Last year I wrote about an exchange in the 2010 session between now retired Rep. Larry Haws, DFL-St. Cloud, and Rep. Mark Buesgens, R-Jordan. Haws sponsored legislation to allow students to transfer credits between MNSCU campuses; Buesgens was incensed that it took an act of the Legislature to do something so common-sensical.
This year, courtesy of the shutdown, we have been revisiting government-created obstacles to people’s daily lives — in a big way.
We have learned that some businesses cannot legally operate without direct and constant government licensing, permitting and inspections. And when government cannot — or refuses to — perform its duties of licensing or inspections, these businesses are prevented from operating.
We have all heard how the state regulates alcohol, not just for the purchaser at the point of sale but at multiple levels. Producers, distributors and sellers could be prevented by the shutdown from buying or selling any liquor in the state. A similar issue is involved with the selling of cigarettes. In part these problems have to do with the way that the state collects taxes on these items, but the regulation goes far beyond that reasoning. Truckers, loggers and milfoil cutters have all felt the ill effects of the shutdown due to the restrictions on their businesses.
In some cases there is a public safety argument for these rules; in others, the link is more tenuous. And even when there is a public safety reason, why does it require three separate government actions to allow an activity instead of, say, one? Each layer creates a time and money cost to that business, often with no additional benefit to the business or the public. In these cases, government and its employees are the only winners.
It is up to each state to decide whether some activity should be a government monopoly. But we all pay a price when government has crowded the private sector out of those activities. When there is a failure, it is a spectacular failure. We are not at the point of being helpless and dependent on government action to move our lives forward, but some areas of our state economy are so inextricably linked with government they do face paralysis if government cannot act.
We should be asking whether this is a good thing, and the answers may differ depending on the type of activity. As difficult and contested as it no doubt will be, we are overdue for a review of our licensing and regulation systems.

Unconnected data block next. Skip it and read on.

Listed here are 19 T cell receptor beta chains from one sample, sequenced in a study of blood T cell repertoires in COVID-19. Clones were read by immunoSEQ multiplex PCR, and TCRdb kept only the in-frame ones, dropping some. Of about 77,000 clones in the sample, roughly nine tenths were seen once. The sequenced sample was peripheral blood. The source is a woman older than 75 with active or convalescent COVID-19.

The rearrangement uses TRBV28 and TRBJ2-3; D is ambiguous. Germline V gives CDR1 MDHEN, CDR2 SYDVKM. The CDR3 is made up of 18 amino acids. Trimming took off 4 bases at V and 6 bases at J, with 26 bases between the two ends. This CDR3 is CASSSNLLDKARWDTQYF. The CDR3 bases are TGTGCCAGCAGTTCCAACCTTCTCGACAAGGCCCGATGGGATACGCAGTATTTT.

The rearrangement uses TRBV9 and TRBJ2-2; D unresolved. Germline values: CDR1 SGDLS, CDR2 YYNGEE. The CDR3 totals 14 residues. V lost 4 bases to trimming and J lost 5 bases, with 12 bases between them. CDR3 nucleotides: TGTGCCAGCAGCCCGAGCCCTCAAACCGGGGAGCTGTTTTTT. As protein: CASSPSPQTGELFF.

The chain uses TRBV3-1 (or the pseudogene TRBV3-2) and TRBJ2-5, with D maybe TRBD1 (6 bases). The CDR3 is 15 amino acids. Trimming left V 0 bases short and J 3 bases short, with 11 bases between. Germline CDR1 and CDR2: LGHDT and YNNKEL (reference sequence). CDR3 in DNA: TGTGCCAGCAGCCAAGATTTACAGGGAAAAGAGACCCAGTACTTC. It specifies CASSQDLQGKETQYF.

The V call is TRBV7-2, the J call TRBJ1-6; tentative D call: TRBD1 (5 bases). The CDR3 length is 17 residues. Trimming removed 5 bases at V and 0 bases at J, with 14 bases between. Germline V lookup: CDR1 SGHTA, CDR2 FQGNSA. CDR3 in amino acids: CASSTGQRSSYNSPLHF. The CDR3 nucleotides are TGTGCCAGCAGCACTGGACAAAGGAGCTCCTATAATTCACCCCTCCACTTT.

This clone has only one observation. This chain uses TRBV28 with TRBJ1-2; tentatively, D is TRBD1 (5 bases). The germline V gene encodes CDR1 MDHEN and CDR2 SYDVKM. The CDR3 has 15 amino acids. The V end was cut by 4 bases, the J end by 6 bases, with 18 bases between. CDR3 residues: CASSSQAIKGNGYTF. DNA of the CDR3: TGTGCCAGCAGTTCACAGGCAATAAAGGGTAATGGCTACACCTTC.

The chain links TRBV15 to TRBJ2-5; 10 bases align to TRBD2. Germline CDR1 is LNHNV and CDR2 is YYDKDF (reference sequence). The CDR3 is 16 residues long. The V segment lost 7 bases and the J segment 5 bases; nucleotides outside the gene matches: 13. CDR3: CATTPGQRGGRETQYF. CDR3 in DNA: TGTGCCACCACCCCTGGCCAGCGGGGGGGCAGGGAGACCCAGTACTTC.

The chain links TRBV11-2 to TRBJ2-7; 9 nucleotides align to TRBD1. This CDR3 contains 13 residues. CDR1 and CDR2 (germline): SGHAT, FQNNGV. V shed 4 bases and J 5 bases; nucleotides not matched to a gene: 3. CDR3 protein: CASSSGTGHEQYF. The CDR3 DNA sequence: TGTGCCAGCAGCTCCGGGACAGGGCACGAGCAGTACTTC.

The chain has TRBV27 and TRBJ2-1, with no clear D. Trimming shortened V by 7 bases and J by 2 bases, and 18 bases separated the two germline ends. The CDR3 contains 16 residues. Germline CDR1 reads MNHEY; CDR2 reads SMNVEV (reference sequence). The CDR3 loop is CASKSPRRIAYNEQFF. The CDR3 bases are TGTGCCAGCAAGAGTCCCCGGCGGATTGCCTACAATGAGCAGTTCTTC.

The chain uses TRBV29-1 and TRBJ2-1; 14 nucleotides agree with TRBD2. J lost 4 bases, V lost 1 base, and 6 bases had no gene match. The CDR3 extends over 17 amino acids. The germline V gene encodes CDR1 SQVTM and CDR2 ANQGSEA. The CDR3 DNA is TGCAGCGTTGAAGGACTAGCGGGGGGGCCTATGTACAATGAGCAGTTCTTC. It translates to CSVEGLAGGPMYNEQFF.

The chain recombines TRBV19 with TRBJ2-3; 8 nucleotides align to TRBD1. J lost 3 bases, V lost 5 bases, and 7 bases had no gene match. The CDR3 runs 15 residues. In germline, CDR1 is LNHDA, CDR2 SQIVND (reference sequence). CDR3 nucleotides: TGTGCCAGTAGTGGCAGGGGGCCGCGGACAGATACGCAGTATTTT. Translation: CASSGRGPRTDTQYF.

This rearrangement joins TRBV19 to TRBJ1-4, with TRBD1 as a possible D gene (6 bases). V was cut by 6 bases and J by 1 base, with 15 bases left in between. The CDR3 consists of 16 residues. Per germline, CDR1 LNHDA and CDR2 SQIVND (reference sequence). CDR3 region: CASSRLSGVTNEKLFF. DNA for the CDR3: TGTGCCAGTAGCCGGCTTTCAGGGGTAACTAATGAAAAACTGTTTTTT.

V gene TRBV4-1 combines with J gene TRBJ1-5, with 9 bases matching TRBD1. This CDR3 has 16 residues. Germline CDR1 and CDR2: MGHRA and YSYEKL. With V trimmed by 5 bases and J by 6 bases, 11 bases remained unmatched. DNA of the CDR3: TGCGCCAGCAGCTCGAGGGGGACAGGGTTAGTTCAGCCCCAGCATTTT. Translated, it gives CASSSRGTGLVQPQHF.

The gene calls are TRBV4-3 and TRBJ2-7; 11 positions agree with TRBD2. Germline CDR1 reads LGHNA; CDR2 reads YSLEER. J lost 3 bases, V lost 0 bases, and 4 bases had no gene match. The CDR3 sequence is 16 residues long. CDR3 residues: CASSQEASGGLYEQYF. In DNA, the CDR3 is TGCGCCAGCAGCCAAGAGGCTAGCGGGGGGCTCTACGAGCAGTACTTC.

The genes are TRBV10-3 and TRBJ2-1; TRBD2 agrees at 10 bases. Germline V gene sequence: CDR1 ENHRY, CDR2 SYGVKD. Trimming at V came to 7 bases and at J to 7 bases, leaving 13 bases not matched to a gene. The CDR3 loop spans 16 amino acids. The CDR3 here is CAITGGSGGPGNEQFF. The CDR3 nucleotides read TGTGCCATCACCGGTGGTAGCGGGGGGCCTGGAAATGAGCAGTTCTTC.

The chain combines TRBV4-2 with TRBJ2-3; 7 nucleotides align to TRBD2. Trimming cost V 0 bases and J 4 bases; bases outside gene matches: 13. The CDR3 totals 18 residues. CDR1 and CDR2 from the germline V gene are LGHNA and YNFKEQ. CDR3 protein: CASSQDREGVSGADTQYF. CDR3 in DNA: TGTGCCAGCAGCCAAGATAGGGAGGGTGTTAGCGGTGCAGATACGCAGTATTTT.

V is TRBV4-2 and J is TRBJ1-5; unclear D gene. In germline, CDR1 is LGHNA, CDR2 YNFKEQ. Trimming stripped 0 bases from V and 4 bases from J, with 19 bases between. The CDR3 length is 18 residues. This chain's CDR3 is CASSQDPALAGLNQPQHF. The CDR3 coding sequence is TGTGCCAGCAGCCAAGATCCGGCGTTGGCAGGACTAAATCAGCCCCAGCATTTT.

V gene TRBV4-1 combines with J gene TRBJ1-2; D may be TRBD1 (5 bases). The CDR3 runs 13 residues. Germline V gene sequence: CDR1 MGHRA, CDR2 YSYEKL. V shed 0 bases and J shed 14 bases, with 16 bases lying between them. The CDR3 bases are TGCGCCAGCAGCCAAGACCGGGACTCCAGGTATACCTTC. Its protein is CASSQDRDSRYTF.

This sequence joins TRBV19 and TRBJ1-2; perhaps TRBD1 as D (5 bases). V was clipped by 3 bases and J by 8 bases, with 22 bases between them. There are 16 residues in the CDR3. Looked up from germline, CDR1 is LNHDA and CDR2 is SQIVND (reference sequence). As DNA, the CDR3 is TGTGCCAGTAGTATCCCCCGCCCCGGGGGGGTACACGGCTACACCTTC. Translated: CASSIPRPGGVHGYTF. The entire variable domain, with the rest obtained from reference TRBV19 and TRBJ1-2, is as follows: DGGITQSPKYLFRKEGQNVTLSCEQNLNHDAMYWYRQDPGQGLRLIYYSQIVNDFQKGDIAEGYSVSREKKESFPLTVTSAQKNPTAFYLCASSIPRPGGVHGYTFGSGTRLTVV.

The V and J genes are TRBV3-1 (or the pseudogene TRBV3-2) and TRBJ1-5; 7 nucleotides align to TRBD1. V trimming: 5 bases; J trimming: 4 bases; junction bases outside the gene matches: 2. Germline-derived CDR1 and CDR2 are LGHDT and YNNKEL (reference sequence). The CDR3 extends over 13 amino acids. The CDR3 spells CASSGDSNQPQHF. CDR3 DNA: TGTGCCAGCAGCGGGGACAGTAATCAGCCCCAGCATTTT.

The Pawlenty administration’s Drive to Excellence initiative, headed by former Rep. Dan McElroy, pushed for easier online licensing, something that is not yet complete throughout the state system. That’s a start, but looking at what licenses and permits are necessary is even more contentious — as seen in the debate over HF 1, sponsored by GOP freshman Dan Fabian of Rouseau, which dealt with simplifying environmental permitting. Gov. Mark Dayton eventually saw the wisdom of limiting these obstacles in order to help create jobs and signed the bill into law.
In countries with truly dysfunctional governments, a phenomenon I studied years ago in graduate school, people do find a way around government. They create their own systems to avoid or supplant government action where governments are malevolent or simply obfuscatory. Hernando DeSoto’s book “The Other Path” documents how people got around government in Peru. Some stories are refreshing accounts of community action and individual entrepreneurship. The dark side is vigilantism, a loss of respect for the rule of law and a diminution of social trust when it is reserved for a tighter and tighter circle.
Getting back to Minnesota, the Department of Natural Resources has recently dealt with an attempted end run around their rules by Crow Wing County, which saw its summer fishing tourism slipping away with visitors unable to buy licenses during the shutdown. They passed a temporary license ordinance that allowed fishing in their lakes on the pledge that those fishing without a license would get one within five days of the resumption of state-provided licenses. The DNR quickly shot back that such temporary licenses were against Minnesota law.
But sometimes, as Mr. Bumble said in Dickens’ “Oliver Twist,” “The law is an ass.” It doesn’t pass the test of common sense with most people to have enforcement without any way, practical or otherwise, to obey the law. To put citizens in that position is to invite disrespect for the law that could have long-term consequences for our state. Even sheltered bureaucrats and governors should think twice about going there. Sometimes the best exercise of power is not to exercise it at all, and to rely on practicality and fairness in such cases. To do otherwise is to invite challenges to our most basic institutions.
Nevertheless, we also learned last week that some basics of Minnesota life can happen without government intervention — the State Fair could go on during a shutdown since state food inspections were deemed critical (although vendors who failed to get licenses may have been out of luck). Government entities outside of the University of Minnesota wouldn’t be staffing informational booths, but Jim Sinclair, the deputy general manager of the State Fair, said when interviewed by WCCO that rides and games would be unaffected since no state employees inspect those; inspections are done by independent contractors.
This experience of having government obstacles to private business activity revealed one at a time should make us think twice about how many layers of regulation the state has and how, in changing them, they might better serve the public.
David Lillehaug, the attorney representing the Dayton administration in the shutdown hearings, said this episode would reveal how important government was to people and refute Republicans’ belief in smaller, more limited government. Instead, people may see how, in some cases, you can’t do anything without government intervention. And they may ask “why?”